"Fernando Calderón-Gutiérrez explores life that thrives in deep, dark underwater caves around the world."
"Fernando Calderón-Gutiérrez is a Mexican underwater cave ecologist who dives in the coastal caves of Mexico, Belize, and the United States to document organisms and learn how they interact with their hostile environment.
Most aspiring marine biologists are drawn to charismatic animals like sea turtles and whales. For me, the pale, blind creatures of the world’s darkest caverns are more alluring. For a long time, scientists wondered how life in underwater caves was possible because there’s no sunlight. But in 1996, they discovered bacteria that produce energy through chemosynthesis, a process where bacteria break electrons from atoms to make food. I knew from a young age that I wanted to be part of the quest to find other creatures that live in these habitats. So when I studied marine biology, I also trained in diving.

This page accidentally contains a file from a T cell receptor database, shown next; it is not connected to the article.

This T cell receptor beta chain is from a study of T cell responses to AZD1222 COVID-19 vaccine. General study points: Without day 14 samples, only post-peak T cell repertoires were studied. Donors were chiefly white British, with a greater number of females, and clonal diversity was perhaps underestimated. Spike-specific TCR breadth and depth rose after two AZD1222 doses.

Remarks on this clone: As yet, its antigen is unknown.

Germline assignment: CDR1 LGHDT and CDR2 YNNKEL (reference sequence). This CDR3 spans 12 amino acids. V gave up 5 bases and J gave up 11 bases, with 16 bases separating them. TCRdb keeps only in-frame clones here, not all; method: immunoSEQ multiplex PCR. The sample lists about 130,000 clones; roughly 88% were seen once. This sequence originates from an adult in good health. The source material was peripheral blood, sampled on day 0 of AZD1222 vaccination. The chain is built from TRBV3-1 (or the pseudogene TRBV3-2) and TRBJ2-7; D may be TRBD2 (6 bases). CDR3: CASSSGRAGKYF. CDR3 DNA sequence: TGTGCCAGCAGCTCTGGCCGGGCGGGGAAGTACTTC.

As an underwater cave ecologist, I find and name new species. I have described eight new species of sponges so far, seven of which live only in these caves. Sometimes I count the abundance of organisms to see how their numbers change over time. I also study how different species interact with one another and their environment.
I mostly dive in caves about 100 kilometers or less from the coast, where groundwater flows into the sea. The entrances to these caves are mostly inland—sometimes in the middle of a jungle—and we must hike for about an hour carrying our bulky diving gear. The entrances can be everything from a large pool to an opening so small that my shoulders touch the walls."